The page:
It is often said that WWE does its best booking when backed into a corner. That is, whether through injuries to performers or sudden waves of popularity or other factors, when the company has to change or invent stories on the fly is when it tends to produce its best work. Daniel Bryan is a perfect example of this right now, for the second time.
But when it comes to being pushed into a corner to generate ratings or buzz, the WWE generally only refers to the same tired, frustrating, and frankly insulting playbook. Open the closet marked “Legends” and empties it. And there was no more shining example of WWE’s lack of creativity, lack of empathy, or lack of impetus to do anything about the first two than their announcement that Hulk Hogan will co-host Wrestlemania with Titus O’Neil next month.
A little background: This is the first Mania to be on Peacock, NBC’s streaming service, since the agreement between WWE and NBC to move everything from the WWE Network to Peacock. So you can imagine NBC execs want WWE to do everything they can to make sure a still-altered Wrestlemania, due to the pandemic, is going to draw big numbers and subscribers to Peacock. And Hogan’s inclusion is somehow WWE’s solution, or one of them.
This isn’t the first time that WWE has re-animated Hogan for whatever need they might have, it’s just that each time they do so feels worse than the last. Hogan is, quite simply, a piece of racist shit that no one in the company wants much to do with other than the guy at the top, Vince McMahon. And sadly, his way still goes. It was truly awkward viewing last night, as during the “Fastlane” pay-per-view that had brilliant, Black performers such as Sasha Banks, Bianca Belair, Big E, and Apollo Crews, their appearances were interspersed with promos for Hogan’s inclusion on Mania. It doesn’t exactly make it seem like WWE can read the room or even care to. All four of those wrestlers are slated for Mania matches, and in all four cases it’ll be their first singles match on a Mania card. And all four have the ability to steal the show and vault themselves into superstardom. And the idea that they’ll have to share that stage with Hogan is as dispiriting as it is infuriating. Hogan admits to using offensive language but insists the “people who know [him] know [he’s] not a racist.”
Mania is a celebration of all things WWE, including its past. And Hogan is a huge part of that, and to simply try to whitewash him out of it would also be folly. Hogan might be the biggest reason McMahon is a billionaire today, after all. But not erasing history is different than trying to crowbar it into the present when it clearly doesn’t fit. Wrestling has moved on from Hogan, and thankfully so. Or it would if people like McMahon weren’t so intent on having him around.
One has to feel for O’Neil, a beloved figure in Tampa thanks to his constant charity work and gregarious personality who has to share a stage with a coughed-up hairball like Hogan who has made it clear he doesn’t much care for or understand people like O’Neil, i.e. Black people.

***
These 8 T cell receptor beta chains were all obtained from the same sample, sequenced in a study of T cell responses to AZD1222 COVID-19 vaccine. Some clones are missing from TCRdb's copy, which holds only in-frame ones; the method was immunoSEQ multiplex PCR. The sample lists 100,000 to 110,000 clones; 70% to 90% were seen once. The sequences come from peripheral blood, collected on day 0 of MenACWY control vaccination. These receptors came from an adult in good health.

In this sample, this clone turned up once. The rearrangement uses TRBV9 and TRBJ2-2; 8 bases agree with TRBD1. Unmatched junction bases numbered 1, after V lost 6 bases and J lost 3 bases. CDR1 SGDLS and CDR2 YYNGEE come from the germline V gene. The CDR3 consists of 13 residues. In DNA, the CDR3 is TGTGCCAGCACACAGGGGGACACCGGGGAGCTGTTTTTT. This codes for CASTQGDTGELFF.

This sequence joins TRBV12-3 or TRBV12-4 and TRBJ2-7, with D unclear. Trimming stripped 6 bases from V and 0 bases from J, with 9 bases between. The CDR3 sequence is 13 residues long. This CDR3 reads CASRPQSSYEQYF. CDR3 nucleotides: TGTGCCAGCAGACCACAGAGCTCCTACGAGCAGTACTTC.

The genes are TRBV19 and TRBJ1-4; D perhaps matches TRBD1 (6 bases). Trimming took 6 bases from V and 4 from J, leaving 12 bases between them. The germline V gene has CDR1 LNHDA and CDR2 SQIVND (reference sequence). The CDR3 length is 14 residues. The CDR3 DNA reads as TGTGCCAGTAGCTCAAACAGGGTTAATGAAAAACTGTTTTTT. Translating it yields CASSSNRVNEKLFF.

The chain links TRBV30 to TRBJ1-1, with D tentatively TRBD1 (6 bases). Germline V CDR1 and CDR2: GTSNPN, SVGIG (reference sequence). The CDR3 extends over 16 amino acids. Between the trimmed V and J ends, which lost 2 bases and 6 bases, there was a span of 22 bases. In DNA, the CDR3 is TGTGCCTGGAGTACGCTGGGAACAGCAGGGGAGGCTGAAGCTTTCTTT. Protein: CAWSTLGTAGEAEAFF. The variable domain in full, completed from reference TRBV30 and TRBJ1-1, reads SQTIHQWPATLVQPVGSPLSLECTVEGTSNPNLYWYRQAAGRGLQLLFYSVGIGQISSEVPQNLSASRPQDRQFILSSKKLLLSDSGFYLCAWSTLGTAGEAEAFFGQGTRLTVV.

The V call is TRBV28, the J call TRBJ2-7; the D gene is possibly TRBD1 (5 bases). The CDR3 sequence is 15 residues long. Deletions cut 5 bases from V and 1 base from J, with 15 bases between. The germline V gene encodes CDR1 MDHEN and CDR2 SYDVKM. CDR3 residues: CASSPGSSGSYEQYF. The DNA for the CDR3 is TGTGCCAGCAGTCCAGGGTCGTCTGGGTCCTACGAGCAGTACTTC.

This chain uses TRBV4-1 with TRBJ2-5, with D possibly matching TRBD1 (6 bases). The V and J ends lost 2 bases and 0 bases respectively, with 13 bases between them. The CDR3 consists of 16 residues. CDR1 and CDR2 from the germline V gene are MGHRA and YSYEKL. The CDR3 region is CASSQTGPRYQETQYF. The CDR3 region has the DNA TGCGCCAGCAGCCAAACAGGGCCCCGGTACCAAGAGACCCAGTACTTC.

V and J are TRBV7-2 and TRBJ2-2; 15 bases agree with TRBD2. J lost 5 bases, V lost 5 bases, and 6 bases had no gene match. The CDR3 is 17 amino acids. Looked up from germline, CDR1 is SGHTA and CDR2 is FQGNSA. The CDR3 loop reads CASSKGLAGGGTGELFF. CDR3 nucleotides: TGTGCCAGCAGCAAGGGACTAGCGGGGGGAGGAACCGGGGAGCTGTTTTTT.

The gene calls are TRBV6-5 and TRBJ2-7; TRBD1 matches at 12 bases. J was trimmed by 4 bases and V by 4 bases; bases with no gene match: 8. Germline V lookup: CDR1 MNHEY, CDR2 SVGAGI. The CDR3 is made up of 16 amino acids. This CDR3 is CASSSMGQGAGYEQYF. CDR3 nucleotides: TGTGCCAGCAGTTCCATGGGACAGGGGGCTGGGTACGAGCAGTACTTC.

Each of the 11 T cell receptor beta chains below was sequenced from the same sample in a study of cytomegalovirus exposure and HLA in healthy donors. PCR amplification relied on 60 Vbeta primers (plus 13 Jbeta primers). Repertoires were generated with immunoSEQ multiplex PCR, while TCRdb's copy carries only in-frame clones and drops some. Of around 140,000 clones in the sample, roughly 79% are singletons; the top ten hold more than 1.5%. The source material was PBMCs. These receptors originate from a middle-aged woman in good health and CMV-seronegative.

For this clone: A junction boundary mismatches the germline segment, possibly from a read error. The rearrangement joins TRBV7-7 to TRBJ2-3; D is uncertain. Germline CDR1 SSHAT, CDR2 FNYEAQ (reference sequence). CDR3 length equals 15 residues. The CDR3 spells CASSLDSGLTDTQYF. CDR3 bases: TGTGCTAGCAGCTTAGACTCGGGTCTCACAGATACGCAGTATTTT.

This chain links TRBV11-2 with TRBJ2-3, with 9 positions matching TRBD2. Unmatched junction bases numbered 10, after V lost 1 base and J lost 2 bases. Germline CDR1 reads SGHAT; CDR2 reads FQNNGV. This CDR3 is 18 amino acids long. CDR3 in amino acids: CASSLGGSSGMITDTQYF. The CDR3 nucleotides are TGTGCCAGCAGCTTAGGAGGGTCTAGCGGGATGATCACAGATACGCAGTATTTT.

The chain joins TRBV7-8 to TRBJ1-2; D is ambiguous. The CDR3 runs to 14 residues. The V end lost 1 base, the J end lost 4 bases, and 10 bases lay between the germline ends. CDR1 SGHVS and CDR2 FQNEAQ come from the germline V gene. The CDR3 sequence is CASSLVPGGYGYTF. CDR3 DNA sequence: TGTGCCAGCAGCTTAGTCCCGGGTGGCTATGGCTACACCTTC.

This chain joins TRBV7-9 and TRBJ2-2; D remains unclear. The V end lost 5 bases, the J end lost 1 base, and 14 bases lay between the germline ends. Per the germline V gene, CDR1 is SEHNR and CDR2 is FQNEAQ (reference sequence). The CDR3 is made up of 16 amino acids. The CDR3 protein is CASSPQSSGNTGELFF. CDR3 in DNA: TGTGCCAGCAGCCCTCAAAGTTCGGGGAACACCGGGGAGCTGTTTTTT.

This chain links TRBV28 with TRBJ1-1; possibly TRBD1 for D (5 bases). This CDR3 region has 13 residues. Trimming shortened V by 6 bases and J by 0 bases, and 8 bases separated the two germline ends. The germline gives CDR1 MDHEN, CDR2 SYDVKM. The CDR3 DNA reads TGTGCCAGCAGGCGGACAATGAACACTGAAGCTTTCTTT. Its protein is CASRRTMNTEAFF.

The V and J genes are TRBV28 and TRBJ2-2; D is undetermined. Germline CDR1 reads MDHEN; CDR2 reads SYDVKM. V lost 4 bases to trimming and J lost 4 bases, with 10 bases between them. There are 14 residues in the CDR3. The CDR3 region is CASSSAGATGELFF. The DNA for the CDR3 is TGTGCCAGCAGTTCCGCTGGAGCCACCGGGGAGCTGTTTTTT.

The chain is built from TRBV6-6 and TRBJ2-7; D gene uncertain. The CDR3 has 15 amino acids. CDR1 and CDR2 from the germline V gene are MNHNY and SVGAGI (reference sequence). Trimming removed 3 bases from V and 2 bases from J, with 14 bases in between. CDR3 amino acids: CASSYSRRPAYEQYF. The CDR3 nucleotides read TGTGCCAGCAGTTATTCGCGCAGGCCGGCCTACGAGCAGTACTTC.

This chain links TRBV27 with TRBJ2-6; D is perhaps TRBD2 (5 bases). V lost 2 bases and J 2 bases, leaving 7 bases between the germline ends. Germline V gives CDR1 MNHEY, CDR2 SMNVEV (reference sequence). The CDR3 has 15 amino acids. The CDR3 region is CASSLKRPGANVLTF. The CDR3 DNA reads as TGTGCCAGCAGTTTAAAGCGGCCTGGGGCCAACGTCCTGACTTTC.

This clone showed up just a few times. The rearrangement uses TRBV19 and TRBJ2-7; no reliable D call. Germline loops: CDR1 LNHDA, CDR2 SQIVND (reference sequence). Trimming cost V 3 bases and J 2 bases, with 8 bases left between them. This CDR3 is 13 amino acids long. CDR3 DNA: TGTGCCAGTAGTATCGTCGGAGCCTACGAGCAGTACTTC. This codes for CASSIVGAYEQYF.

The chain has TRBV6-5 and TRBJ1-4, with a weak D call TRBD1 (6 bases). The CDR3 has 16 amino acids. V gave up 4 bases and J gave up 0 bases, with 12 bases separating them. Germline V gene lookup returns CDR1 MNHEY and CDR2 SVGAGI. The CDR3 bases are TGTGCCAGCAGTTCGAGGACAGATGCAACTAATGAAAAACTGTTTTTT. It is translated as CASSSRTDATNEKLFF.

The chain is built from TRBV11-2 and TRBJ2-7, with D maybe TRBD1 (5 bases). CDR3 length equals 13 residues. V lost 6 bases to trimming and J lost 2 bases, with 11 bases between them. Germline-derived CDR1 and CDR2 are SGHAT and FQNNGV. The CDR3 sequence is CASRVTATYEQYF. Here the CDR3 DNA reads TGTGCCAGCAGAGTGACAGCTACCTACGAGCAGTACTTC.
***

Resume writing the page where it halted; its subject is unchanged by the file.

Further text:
Some have said this is yet another beleaguered attempt by McMahon to rehabilitate Hogan’s image, and certainly positioning him right next to O’Neil could make it look like that. But what’s more likely is that McMahon doesn’t give a flying fuck about Hogan’s image. WWE just signed yet another billion-dollar deal with Peacock, not long after it signed one with Fox for Friday Night Smackdown. What could possibly happen in the backlash to Hogan’s hosting Mania that McMahon would even notice? He’s been handsomely rewarded for all the decisions he’s made, even if more and more of them in recent years defy logic or decency.
It is much more likely that Peacock and NBC demanded that Mania do well, so McMahon went to the only lever he knows in these spots. The one that got him where he is. And all the other stuff that comes with it, the stuff we care about, McMahon is at best unaware of, or more likely uncaring. Or worse yet, McMahon is doing it on purpose, because he knows no one can stop him or make him care. It’s as likely as any other possibility.
We reached out to WWE for comment but received no response.
Meanwhile, over in Japan, New Japan Pro Wrestling concluded one of its two big yearly tournaments over the weekend, the New Japan Cup. Most of the time, NJPW acts as a bastion for fans who want to be free of WWE’s nonsense. But this time, NJPW jumped waist-deep into the kind of bullshit that WWE specializes in.
Will Ospreay won the tournament, and for those who don’t know, Ospreay is also a dumpster of a person. He was one of many names to come to light during the #SpeakingOut movement, and while he wasn’t accused of assault himself, he was accused of getting women wrestlers who had spoken out about their abuse and mistreatment blackballed from shows in the U.K. Ospreay denied the alleged blackballing. Which wasn’t the first time Ospreay has stepped in it.
NJPW has never shown any inclination to do anything about Ospreay, pretty much vaulting him to the top of the company right after those stories became public. And if it wasn’t bad enough that they had Ospreay win one of their premier tournaments and earn himself a title shot at their next PPV, they then capped it off with an angle where Ospreay put his finisher on his real-life girlfriend Bea Priestley to “break up” with her after the match.
While Priestley is an accomplished wrestler herself, this was not positioning to an intergender match. This was Ospreay being an abusive dick. It is impossible to think that both NJPW and Ospreay are unaware of the buzz around him for the past year at least. You’d think one or both would have some interest in trying to repair his image in some fashion. And yet, this is what they gave the fans. That’s not just deaf, it’s insulting. It’s a middle finger to those with genuine, worthy concerns and complaints.
It’s sad that this is what WWE and NJPW could find common ground on.